Team 5 - Currents of Exchange in the IOW
This team will research the currents of exchange in the IOW by examining the diffusion of language, ideas and geographical awareness. In the period up to mid-2013, it will focus on a few particular areas: (i) the lingua-francas of the IOW over the past three thousand years, (ii) the diffusion of rhetorical, dialectical, astronomical and mathematical traditions within the IOW; (iii) the extent of geographical knowledge of the IOW, and (iv) the interrelationship between the diffusion of religious ideas and commercial exchange along main IOW trade routes.
Latest Team Publications
|2013 Brendan Gillon, "Logic and Language in Indian Buddhist Thought." In A Companion to Buddhist Philosophy, edited by Steven M. Emmanuel, 307-319. Wiley-Blackwell.|
Brendan Gillon, McGill University
Brendan S. Gillon received an MA in East Asian Studies from the University of Michigan, an MA in Sanskrit and Indian Studies from the University of Toronto, and a PhD in philosophy from MIT. After teaching philosophy at the University of Alberta and the University of Toronto, he is now a member of McGill University's Department of Linguistics and an associate of its Department of Philosophy. His research is divided between natural language semantics, Sanskrit linguistics and the history of logic and metaphysics in India, all areas in which he has published extensively. He is the co-editor of Semantics: A Reader (OUP, 2004) and the editor of Logic in Early Classical India (Motilal Banarsidass, 2010).
Ronald Kydd, Tyndale Seminary
After a PhD in Patristics at the University of St. Andrews (Scotland), Ron taught and filled administrative roles at two Bible Colleges in Canada, served various parishes and taught occasional courses at the University of Saskatchewan, Saint Paul University and McMaster Divinity College. His publications are in Church History and his primary research interest is currently the Church of the East prior to 1400. He is presently a Research Professor of Church History at Tyndale Seminary, Toronto.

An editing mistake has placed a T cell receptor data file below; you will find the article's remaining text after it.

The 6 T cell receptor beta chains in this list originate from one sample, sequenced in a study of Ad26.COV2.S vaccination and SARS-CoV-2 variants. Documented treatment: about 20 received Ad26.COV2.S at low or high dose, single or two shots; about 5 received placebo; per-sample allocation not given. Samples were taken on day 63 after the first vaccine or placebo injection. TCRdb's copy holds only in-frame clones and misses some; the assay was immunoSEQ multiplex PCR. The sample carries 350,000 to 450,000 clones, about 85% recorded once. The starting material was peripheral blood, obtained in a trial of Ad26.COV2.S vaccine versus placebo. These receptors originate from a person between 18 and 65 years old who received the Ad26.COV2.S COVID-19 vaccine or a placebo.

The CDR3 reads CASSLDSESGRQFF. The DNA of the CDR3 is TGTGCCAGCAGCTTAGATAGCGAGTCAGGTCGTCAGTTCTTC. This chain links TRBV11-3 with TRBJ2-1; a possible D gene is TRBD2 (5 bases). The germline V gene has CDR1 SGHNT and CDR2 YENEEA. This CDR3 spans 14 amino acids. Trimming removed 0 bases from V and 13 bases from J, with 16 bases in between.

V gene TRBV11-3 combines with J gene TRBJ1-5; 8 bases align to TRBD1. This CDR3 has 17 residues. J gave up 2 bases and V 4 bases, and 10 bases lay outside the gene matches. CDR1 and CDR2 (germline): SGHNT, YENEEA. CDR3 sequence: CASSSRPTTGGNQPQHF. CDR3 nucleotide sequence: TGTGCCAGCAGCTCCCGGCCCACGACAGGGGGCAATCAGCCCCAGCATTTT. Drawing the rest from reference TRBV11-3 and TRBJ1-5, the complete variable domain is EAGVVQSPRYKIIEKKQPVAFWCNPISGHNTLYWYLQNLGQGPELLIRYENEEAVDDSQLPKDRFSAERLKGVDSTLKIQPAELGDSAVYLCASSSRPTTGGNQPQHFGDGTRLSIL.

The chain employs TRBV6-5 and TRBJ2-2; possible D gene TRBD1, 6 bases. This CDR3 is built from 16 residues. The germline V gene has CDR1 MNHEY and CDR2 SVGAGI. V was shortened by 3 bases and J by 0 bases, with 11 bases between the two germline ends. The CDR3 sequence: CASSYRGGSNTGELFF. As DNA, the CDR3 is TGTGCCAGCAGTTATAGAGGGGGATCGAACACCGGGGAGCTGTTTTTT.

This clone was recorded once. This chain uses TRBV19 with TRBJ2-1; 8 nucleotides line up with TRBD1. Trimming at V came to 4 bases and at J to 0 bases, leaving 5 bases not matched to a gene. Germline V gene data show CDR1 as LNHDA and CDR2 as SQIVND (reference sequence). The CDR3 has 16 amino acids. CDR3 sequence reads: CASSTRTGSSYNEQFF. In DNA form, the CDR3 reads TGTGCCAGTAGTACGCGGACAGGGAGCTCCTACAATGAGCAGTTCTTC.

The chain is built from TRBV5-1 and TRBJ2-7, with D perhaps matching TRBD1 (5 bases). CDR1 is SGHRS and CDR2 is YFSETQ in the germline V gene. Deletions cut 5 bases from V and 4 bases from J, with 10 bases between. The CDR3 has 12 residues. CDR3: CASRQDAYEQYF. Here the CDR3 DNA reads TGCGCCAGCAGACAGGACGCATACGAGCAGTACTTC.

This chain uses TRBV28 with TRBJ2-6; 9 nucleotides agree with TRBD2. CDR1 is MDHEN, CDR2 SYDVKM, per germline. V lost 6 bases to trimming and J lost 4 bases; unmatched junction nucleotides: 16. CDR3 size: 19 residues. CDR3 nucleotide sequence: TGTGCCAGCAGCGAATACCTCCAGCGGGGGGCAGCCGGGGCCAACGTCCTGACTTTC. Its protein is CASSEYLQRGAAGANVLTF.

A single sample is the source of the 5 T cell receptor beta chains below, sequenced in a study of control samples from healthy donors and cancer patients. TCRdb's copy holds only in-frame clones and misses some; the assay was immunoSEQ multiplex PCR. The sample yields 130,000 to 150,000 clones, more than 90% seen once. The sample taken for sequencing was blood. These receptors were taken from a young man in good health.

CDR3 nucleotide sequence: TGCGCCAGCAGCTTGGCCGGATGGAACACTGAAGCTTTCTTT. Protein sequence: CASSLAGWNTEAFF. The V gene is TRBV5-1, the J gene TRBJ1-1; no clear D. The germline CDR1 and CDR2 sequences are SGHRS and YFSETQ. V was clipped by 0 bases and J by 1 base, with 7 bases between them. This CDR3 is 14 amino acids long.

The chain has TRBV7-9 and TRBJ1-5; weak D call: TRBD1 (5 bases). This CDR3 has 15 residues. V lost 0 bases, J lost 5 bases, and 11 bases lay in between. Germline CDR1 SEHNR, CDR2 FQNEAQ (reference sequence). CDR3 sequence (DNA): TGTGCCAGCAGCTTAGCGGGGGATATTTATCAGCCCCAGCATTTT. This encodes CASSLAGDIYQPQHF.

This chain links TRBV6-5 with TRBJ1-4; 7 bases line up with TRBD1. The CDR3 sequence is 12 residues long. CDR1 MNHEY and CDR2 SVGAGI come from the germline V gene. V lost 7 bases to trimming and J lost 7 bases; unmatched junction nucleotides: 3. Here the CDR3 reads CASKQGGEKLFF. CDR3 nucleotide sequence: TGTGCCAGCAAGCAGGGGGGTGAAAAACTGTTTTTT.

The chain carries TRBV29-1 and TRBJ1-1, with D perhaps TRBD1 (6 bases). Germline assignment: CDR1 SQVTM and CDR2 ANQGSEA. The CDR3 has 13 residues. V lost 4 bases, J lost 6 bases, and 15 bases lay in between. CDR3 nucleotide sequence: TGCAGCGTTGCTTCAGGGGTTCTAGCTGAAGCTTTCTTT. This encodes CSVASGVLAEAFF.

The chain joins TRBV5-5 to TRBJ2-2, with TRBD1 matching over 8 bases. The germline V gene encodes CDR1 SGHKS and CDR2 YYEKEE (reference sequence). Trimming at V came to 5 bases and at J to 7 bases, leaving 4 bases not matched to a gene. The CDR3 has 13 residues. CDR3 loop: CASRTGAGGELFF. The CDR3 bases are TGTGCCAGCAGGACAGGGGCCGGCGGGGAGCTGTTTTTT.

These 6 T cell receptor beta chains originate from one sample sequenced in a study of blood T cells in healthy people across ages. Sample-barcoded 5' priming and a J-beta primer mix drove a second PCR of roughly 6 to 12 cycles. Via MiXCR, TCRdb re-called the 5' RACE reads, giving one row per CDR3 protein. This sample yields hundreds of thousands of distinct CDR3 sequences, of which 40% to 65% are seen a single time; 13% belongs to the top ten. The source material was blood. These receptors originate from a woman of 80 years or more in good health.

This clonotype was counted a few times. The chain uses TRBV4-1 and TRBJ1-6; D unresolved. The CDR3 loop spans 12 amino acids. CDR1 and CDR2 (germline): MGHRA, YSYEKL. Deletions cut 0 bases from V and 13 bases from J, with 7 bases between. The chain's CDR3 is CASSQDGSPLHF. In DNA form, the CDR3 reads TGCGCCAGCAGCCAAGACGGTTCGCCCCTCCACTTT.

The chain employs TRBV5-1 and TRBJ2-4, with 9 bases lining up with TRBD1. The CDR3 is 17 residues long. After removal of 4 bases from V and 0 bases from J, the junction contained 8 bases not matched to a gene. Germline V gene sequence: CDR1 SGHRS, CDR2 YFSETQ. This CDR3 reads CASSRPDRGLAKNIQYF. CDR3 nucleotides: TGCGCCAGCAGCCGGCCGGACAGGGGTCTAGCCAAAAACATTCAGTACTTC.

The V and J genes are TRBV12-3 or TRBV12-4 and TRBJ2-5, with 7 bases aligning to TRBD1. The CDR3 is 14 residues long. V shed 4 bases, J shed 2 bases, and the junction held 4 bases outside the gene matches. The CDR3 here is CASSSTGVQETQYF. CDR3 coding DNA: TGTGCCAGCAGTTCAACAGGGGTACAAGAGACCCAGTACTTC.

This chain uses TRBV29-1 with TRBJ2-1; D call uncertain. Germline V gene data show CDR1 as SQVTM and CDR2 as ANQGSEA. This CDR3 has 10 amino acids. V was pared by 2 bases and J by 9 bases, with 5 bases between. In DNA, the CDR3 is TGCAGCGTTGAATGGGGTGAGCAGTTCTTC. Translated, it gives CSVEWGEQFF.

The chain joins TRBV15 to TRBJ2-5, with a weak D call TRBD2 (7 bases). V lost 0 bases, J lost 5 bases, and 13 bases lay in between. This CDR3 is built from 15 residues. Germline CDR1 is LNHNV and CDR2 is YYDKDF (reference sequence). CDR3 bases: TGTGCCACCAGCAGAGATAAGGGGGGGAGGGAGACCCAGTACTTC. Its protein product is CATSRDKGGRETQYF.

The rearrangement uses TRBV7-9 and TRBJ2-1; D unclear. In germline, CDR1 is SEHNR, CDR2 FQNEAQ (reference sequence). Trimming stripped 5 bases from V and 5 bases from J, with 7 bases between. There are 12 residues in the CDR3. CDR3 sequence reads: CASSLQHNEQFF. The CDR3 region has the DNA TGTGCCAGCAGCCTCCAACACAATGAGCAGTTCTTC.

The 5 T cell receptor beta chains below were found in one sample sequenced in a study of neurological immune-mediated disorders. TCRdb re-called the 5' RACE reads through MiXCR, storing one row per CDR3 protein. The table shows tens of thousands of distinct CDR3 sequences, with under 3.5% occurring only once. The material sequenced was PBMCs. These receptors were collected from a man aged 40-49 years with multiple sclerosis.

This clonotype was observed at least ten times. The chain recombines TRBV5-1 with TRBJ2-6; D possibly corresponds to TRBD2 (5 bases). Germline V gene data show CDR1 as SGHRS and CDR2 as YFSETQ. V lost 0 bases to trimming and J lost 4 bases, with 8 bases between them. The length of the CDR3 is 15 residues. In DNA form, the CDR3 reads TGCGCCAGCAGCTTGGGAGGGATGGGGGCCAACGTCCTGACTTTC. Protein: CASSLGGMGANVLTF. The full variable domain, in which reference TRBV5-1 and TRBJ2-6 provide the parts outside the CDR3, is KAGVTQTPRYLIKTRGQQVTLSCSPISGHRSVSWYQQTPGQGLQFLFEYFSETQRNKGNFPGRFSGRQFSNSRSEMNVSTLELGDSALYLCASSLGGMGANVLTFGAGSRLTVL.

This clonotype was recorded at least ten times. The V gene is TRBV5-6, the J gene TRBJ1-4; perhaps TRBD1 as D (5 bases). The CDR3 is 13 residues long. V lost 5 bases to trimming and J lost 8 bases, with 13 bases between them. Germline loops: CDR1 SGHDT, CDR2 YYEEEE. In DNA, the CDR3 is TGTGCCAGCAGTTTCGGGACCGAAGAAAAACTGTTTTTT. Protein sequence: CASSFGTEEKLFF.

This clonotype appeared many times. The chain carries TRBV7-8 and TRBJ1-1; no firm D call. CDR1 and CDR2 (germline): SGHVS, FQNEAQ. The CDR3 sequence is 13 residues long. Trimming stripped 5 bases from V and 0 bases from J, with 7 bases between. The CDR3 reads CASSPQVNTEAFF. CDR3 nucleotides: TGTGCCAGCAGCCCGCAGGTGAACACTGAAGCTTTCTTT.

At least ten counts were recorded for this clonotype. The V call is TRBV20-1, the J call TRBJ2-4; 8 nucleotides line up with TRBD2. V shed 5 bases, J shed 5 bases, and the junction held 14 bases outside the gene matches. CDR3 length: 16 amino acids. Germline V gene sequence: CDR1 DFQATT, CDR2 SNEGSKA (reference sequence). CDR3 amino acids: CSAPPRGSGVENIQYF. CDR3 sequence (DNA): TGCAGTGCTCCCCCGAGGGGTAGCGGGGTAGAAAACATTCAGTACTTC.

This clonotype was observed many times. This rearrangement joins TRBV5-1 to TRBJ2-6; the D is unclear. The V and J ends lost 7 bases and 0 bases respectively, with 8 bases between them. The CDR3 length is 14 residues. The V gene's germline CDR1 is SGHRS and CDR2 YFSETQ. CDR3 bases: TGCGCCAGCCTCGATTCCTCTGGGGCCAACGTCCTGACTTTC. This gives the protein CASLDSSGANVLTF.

Nicholas Ostler, University of London
His academic research has focused on the Chibchan languages of Central and South America, notably Muisca and Tunebo, which has also led him into more general studies of missionary linguistics worldwide. He is also interested in the complex social history of languages in Central, South and South-East Asia.
Faiz Ragep, McGill University
F. Jamil Ragep is Canada Research Chair in the History of Science in Islamic Societies and Director of the Institute of Islamic Studies at McGill University in Montreal, Canada. Educated at the University of Michigan and Harvard University, he has written extensively on the history of astronomy and on science in Islam. He is currently leading an international effort to catalogue all Islamic manuscripts in the exact sciences and is co-directing a project to study the fifteenth-century background to the Copernican revolution. http://www.mcgill.ca/islamicstudies/faculty/jamil-ragep/
Jennifer Craig, University of Oxford
Jennifer L.O. Craig received her MA in Maritime History and Archaeology from the University of Bristol. After which she conducted archaeological fieldwork, project organization/proposal preparation and museum gallery design preparation she is now working towards her DPhil in Archaeology at the University of Oxford. Her research is divided between analysis of beads recovered from historic shipwrecks archaeologically excavated from Philippine waters and; the analysis of past sailors' cognitive awareness of space through their navigation tools and world views within and adjacent to the Indian and Pacific Oceans. She is the co-editor of the forthcoming UNESCO - Bangkok, Asian Academy for Heritage Management's Inaugural Asia-Pacific Regional Conference on Underwater Cultural Heritage Proceedings.
Kelly Sharp, McGill University
Kelly Sharp holds a Bachelor of Arts in History and International Development Studies from McGill University. She participated in McGill’s Canadian Field Studies in Africa program in 2011, where she studied in East Africa and along the Swahili Coast for a full semester. She has also completed internships in Kenya and Ghana. Her main interests include conservation and human-environment interaction, particularly in Sub-Saharan Africa and throughout the Indian Ocean World.